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Japan harms ties 'for own interests'

By Zhang Yunbi | China Daily | Updated: 2012-08-13 08:06

Japan harms ties 'for own interests'

Xu Dunxin is a senior diplomat and former Chinese ambassador to Japan.

Exclusive | Xu Dunxin

Tokyo's move of buying islands 'driven by domestic politics', former vice-minister says

Tokyo is using Washington's pivot to Asia as a chance to intensify the Diaoyu Islands issue to serve its own interests in a move that has harmed China-Japan ties, former vice-minister of foreign affairs Xu Dunxin has told China Daily in an exclusive interview.

"China-Japan relations will never be peaceful if the plot of 'purchasing' the Diaoyu Islands is not thwarted," the senior diplomat said on the 34th anniversary of the signing of 1978 China-Japan Treaty of Peace and Friendship.

Beijing and Tokyo normalized bilateral ties in 1972. Xu witnessed the negotiations that culminated in the signing of the historic 1978 treaty, which affirms in legal form the principles of the China-Japan Joint Statement of 1972.

A series of recent remarks and actions by Japan concerning China's Diaoyu Islands have escalated tensions between the two countries. Xu called for due attention to be paid to the relevant provisions of the treaty.

The joint statement and the treaty calls on both sides to "settle all disputes by peaceful means and refrain from the use or threat of force".

Xu, also former Chinese ambassador to Japan, said that in the 1970s, the two countries reached an agreement to put aside the islands issue for the sake of the bigger picture of bilateral ties.

In 1978, following the signing of the treaty, former Chinese vice-premier Deng Xiaoping visited Japan. In response to media focus on the islands issue, Deng reiterated the consensus of shelving disputes, and he warned against any attempts to play up the islands issue to "obstruct the development of China-Japan relations".

Researchers and observers on both sides have referred to Japan's hot and cold attitude toward bilateral ties as the "pendulum effect".

Xu said the constant wavering shows Japan's "failure to keep its promises" made in the 1972 joint statement and the 1978 treaty.

Tokyo Governor Shintaro Ishihara, a right-wing activist, announced plans to buy the Diaoyu Islands in April.

Ishihara's outspoken "purchasing plan" and his recent application to land on the islands for a so-called land survey, are just games meant to distract from his true intentions, said Xu. The moves are aimed at "breaching China-Japan ties and bringing an impact to the ruling Democratic Party of Japan", he said.

In early July, Japanese Prime Minister Yoshihiko Noda announced plans to "nationalize" the Diaoyu Islands, prompting China to lodge solemn representation.

According to Xu, Japan's repeated claims are farcical and harm bilateral ties. He said Japan's actions are driven by domestic politics as well as the changing international situation.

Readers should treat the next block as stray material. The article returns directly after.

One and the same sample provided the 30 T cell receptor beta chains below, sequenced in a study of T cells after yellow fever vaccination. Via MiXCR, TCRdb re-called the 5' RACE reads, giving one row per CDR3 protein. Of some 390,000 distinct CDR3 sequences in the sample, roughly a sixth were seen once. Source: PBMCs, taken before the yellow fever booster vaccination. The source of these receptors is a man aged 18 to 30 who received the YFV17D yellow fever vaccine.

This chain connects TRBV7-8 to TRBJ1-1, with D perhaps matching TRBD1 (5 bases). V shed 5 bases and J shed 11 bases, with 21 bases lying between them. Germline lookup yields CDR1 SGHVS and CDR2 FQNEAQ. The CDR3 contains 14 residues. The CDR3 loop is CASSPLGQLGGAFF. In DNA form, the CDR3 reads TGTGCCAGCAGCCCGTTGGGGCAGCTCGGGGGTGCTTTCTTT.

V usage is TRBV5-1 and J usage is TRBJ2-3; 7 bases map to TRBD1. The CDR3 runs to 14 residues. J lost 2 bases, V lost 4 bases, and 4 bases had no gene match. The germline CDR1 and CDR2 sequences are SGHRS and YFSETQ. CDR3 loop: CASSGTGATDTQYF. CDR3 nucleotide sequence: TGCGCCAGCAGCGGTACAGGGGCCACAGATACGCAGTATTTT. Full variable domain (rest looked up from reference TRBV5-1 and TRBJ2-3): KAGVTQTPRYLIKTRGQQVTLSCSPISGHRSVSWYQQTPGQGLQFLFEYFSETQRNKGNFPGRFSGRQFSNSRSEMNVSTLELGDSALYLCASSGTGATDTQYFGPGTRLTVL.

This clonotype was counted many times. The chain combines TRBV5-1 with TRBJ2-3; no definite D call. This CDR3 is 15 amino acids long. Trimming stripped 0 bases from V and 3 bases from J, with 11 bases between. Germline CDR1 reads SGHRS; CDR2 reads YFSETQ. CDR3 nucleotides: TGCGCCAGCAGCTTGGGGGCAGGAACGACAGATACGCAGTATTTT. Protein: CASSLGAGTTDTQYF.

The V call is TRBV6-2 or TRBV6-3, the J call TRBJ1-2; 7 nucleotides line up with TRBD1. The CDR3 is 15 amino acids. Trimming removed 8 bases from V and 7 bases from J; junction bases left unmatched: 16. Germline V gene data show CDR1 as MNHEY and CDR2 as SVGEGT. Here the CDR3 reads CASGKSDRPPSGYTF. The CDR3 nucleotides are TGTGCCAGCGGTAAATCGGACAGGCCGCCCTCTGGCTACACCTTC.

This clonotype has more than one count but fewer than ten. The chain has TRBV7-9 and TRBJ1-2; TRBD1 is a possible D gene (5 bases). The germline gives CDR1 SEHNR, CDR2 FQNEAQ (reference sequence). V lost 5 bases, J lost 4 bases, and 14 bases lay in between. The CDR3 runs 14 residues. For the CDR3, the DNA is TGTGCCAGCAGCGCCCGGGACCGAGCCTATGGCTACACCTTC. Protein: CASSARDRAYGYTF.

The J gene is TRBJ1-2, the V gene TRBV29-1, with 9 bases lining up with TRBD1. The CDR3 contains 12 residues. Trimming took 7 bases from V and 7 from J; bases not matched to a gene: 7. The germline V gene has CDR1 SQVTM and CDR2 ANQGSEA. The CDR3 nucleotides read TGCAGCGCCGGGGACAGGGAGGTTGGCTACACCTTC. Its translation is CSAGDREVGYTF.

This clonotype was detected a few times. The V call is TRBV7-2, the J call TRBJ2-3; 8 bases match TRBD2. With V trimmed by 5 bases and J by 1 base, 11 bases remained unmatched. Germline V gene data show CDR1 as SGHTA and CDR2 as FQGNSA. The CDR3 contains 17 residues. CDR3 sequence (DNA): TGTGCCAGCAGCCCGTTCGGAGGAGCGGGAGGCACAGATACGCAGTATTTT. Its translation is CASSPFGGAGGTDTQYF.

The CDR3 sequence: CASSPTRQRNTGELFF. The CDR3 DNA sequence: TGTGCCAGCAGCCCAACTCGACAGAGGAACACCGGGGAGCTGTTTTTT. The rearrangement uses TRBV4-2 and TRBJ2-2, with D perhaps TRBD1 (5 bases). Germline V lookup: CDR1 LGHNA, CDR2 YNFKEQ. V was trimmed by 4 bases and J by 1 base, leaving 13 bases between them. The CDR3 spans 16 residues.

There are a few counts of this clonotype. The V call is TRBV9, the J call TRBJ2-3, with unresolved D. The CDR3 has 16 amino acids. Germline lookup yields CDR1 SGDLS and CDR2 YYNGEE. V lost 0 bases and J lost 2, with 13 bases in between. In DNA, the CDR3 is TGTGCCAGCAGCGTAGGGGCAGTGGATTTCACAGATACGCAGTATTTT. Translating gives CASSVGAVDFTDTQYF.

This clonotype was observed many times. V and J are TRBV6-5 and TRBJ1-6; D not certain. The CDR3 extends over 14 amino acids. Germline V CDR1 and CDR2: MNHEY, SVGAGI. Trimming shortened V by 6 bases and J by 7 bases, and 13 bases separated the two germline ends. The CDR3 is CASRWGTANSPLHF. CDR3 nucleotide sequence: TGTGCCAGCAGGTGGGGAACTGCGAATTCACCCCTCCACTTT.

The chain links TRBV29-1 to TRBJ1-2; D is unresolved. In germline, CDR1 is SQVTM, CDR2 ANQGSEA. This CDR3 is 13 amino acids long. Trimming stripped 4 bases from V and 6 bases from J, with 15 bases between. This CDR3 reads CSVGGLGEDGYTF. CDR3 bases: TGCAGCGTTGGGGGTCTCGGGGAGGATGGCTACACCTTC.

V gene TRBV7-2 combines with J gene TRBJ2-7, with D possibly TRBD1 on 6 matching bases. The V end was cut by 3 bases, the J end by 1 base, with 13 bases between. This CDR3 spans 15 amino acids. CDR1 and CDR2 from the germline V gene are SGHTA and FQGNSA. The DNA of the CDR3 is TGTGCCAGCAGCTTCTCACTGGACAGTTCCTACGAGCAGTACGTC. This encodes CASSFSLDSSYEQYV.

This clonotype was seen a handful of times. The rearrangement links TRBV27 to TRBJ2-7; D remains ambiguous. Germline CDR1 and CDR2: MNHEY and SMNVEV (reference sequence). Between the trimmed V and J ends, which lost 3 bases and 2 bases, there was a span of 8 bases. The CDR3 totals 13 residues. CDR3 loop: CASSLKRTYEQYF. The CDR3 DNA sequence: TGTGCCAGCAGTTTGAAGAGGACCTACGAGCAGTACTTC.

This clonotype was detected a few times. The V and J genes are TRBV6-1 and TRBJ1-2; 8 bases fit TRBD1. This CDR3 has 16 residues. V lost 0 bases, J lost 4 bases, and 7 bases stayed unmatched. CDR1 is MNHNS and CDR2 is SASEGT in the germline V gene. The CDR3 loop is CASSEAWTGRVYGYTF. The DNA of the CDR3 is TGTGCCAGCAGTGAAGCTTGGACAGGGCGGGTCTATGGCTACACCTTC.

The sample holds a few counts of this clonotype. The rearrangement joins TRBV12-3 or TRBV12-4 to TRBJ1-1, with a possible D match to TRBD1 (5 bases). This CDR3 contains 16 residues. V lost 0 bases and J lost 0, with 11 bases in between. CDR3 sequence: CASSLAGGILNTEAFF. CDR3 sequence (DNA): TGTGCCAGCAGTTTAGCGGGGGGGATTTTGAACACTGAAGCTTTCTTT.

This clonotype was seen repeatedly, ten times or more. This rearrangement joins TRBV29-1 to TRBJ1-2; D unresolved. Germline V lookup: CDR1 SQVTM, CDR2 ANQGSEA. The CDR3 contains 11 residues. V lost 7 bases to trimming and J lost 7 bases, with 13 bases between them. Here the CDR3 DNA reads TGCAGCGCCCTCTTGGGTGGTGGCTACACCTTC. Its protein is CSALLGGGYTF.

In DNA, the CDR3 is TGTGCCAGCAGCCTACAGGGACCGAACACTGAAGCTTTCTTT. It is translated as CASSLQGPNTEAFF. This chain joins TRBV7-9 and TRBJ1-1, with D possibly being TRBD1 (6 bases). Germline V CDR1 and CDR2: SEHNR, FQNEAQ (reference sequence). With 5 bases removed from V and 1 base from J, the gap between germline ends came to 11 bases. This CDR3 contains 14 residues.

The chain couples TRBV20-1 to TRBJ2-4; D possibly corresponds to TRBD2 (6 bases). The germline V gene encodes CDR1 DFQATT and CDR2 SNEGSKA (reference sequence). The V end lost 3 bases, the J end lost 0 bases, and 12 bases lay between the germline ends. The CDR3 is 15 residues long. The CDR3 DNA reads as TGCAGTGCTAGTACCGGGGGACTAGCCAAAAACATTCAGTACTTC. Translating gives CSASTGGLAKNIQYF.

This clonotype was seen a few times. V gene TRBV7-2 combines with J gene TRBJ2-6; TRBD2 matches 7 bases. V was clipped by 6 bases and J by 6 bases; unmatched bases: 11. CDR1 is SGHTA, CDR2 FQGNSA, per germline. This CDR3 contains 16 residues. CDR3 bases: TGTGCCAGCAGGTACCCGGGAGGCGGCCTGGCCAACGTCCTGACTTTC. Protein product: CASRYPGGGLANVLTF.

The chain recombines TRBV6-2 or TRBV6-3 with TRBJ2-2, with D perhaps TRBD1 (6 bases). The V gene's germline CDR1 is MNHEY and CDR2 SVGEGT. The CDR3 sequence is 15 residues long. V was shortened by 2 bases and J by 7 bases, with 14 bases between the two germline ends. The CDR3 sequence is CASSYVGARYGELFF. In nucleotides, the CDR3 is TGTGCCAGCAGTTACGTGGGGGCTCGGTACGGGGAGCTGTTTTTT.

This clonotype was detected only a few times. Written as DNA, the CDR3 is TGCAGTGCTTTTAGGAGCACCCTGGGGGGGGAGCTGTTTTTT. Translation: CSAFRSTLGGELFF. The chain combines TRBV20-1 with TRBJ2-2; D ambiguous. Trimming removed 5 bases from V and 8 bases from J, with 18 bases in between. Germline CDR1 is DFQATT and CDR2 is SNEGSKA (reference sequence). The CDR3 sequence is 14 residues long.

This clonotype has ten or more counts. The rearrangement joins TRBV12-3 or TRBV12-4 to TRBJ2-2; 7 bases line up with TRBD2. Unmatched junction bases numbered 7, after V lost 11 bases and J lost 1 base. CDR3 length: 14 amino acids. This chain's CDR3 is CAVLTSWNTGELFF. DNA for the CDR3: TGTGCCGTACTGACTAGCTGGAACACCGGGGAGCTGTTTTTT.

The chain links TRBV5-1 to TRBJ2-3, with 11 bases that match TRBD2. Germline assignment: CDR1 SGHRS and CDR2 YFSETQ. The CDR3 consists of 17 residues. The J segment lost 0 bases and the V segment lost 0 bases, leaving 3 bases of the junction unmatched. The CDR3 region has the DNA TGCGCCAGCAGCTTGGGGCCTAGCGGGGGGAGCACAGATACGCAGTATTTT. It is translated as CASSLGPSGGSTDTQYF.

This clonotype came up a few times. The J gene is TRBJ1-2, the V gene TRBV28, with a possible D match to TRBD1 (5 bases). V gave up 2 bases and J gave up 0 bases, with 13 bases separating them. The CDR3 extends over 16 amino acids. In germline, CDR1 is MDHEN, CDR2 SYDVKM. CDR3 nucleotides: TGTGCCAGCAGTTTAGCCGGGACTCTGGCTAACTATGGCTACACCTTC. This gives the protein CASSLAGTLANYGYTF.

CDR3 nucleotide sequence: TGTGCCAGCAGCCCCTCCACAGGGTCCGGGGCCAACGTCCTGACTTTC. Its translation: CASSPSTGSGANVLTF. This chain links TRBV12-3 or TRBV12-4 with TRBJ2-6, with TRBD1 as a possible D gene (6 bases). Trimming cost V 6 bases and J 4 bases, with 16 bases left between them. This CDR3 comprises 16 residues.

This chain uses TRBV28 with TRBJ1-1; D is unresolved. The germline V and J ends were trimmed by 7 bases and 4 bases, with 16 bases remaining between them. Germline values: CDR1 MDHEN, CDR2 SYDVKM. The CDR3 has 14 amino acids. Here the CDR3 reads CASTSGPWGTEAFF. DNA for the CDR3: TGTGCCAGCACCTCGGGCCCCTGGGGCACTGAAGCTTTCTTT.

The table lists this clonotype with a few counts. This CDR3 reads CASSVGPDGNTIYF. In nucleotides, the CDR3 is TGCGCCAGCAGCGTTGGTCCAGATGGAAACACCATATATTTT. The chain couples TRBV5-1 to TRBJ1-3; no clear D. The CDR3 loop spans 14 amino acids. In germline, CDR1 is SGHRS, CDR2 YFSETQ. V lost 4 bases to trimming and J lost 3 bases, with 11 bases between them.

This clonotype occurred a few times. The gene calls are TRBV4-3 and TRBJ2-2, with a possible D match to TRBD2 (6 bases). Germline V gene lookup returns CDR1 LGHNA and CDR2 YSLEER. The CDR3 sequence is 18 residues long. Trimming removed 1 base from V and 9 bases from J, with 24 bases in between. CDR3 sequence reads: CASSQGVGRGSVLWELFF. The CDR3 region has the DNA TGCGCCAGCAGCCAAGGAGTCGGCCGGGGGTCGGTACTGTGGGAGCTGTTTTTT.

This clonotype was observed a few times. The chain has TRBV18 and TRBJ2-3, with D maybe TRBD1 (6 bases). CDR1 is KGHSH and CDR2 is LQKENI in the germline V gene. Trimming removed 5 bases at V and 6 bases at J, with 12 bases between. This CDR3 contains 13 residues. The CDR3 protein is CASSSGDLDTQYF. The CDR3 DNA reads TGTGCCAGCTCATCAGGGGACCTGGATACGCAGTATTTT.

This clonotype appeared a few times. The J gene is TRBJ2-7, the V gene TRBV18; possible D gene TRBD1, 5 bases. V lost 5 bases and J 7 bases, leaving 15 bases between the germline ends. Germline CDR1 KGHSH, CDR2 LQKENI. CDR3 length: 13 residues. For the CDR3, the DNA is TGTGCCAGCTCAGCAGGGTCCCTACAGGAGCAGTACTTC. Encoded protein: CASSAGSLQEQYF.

"The farcical episodes are exploiting the domestic nationalist mood and Washington's pivot to Asia to take advantage while damaging China-Japan ties. It is very vicious to bluff their domestic public for support and to gain political capital," Xu said.

He warned that the moves of Ishihara and Noda are both "illegal and invalid", and do not change the fact that the Diaoyu Islands have been China's territory since ancient times.

Despite the latest turbulence, the senior diplomat placed high expectations on the momentum of bilateral exchanges in both economical and civil fields. The momentum "shows the will of people in both nations. Its power is considerable, and it is impossible to ruin bilateral ties with just a few tricks", he said.

"With ties developing over the past 40 years, China and Japan have been inseparable in the field of economy and trade. This year's bilateral trade volume is around 300 times of that 40 years ago," said Xu. "No one can afford to risk bilateral trade."

The two countries have become each other's major trade partner, and Xu said they are tightly connected because of the common issues they are facing, including the European debt crisis and slumping exports to Europe and North America.

"China and Japan are close neighbors. We all know that a country cannot choose its neighboring countries, and the only path ahead of both countries is to learn how to get along with each other," Xu said.

Q & A

This year marks the 40th anniversary since China and Japan normalized their diplomatic relations in 1972, and this year also witnesses a series of ups and downs in the relations. How do you view the turbulence?

The 40 years tell us that despite the ups and downs in the past, the general picture is moving forward and development is the mainstream. As for the future, we may face more challenges. Don't be pessimistic about it. Take it seriously.

What is the major challenge that overshadows the implementation of the four bilateral political documents, including the China-Japan Treaty of Peace and Friendship?

When signing the treaty in 1978, both governments agreed to put aside the Diaoyu Islands issue. Yet these days, some people on the Japanese side do not want to put aside the issue anymore, and they want to benefit from it and change the current situation.

What is your opinion on resolving the Diaoyu Islands issue?

A diplomatic resolution through peaceful reconciliation is the only choice. Any unilateral move that deteriorates the situation will prompt objection.

Should people on both sides tweak their mindsets when viewing their counterpart?

We should continue to learn and draw lessons from each other, and cooperation is the choice. Japan should not be pessimistic about the fact that China's GDP has surpassed Japan's, and China should learn from Japan and enhance the quality of its economic growth.

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